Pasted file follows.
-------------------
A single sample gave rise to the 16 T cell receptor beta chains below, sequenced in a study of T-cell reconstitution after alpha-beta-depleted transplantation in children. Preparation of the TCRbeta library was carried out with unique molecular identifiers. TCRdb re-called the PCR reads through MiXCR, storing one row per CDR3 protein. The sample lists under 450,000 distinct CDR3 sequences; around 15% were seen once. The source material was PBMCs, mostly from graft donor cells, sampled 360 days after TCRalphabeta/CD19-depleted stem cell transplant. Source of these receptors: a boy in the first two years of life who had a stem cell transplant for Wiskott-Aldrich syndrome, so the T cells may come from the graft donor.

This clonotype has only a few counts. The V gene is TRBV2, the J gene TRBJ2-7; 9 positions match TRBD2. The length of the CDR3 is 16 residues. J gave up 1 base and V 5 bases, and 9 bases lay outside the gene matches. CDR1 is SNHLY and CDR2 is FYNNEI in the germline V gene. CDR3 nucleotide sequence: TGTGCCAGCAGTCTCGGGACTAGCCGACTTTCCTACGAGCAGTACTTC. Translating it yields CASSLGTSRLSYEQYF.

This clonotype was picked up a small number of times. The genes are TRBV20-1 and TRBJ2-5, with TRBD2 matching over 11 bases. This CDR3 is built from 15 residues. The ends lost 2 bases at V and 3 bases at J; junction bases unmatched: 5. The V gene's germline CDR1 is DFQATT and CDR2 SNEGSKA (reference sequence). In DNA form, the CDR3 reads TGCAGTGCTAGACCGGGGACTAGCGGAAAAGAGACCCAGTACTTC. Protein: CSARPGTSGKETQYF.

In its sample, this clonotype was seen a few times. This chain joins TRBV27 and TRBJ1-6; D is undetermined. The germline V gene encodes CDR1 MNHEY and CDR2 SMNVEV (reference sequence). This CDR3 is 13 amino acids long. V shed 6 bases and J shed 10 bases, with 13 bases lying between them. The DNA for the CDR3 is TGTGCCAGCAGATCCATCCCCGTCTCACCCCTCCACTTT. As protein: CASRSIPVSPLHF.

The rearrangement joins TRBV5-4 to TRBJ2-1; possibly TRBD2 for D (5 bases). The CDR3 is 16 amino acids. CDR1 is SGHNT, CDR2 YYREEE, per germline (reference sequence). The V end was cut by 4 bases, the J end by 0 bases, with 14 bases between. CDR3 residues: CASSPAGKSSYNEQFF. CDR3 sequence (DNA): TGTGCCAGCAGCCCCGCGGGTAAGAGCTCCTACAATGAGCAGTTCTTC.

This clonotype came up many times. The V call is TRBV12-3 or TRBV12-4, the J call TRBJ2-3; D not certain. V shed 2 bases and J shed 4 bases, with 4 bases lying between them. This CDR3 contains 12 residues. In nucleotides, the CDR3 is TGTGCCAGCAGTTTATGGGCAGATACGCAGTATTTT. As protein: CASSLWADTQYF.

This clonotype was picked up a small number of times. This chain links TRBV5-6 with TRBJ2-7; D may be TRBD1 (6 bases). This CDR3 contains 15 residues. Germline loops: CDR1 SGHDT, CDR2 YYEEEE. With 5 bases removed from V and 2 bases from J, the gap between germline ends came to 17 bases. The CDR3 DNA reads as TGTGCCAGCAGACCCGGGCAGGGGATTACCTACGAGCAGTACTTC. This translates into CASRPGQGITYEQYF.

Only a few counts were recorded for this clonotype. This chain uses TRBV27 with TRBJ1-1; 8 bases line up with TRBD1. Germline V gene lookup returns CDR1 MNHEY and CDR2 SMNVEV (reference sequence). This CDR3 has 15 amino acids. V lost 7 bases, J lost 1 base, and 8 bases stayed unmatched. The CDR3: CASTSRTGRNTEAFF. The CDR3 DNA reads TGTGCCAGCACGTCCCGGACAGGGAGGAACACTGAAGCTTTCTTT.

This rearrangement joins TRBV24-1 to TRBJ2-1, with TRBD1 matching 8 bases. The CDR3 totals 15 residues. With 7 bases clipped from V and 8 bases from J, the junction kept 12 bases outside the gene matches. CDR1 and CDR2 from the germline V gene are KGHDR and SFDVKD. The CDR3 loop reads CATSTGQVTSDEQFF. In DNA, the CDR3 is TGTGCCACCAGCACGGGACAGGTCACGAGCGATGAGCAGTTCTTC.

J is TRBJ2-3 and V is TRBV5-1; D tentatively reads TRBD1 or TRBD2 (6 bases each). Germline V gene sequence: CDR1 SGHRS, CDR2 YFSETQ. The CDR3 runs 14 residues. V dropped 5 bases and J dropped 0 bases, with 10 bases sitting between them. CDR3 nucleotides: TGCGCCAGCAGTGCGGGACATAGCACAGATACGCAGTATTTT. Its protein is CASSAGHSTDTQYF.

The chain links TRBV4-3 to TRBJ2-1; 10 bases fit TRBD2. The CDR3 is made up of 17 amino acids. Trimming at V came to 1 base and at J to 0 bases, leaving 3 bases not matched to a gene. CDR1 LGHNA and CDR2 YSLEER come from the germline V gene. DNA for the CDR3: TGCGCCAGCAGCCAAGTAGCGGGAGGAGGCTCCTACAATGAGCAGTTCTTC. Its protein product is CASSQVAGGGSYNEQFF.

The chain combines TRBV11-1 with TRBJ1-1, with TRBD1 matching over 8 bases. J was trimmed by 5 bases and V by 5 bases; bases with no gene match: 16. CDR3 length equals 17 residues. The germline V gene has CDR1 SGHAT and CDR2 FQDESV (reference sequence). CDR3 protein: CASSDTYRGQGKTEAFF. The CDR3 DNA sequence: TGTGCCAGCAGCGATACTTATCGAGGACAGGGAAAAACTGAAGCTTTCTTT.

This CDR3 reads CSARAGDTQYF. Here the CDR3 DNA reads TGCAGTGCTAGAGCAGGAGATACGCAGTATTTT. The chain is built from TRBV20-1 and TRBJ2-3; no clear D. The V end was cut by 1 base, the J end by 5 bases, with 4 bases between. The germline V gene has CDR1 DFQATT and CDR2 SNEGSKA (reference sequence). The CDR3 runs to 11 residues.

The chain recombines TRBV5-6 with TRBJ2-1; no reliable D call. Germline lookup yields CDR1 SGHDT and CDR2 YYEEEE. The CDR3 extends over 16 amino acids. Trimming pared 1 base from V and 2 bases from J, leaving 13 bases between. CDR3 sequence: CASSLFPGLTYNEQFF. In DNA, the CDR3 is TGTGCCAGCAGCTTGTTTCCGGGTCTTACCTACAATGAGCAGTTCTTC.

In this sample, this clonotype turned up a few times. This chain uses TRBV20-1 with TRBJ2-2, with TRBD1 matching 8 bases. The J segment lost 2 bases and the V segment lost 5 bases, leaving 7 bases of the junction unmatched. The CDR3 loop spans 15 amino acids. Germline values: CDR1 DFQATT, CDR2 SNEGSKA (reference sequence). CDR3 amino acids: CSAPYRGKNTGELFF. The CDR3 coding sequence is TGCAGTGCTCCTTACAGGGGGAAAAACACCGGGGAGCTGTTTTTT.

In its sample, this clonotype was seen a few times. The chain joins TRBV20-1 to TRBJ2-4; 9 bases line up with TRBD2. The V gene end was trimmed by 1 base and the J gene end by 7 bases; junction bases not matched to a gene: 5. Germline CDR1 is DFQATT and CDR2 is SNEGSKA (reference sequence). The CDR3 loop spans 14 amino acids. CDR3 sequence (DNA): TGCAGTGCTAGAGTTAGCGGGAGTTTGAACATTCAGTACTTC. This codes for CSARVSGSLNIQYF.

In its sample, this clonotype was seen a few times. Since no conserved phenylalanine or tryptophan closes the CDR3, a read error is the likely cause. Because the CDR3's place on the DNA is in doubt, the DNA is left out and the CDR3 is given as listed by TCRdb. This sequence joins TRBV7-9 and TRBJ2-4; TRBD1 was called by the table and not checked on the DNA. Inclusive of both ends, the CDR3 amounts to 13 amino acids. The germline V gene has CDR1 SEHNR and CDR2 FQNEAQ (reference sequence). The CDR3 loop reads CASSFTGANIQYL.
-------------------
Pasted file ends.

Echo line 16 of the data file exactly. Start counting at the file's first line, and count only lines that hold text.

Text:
In its sample, this clonotype was seen a few times. The chain joins TRBV20-1 to TRBJ2-4; 9 bases line up with TRBD2. The V gene end was trimmed by 1 base and the J gene end by 7 bases; junction bases not matched to a gene: 5. Germline CDR1 is DFQATT and CDR2 is SNEGSKA (reference sequence). The CDR3 loop spans 14 amino acids. CDR3 sequence (DNA): TGCAGTGCTAGAGTTAGCGGGAGTTTGAACATTCAGTACTTC. This codes for CSARVSGSLNIQYF.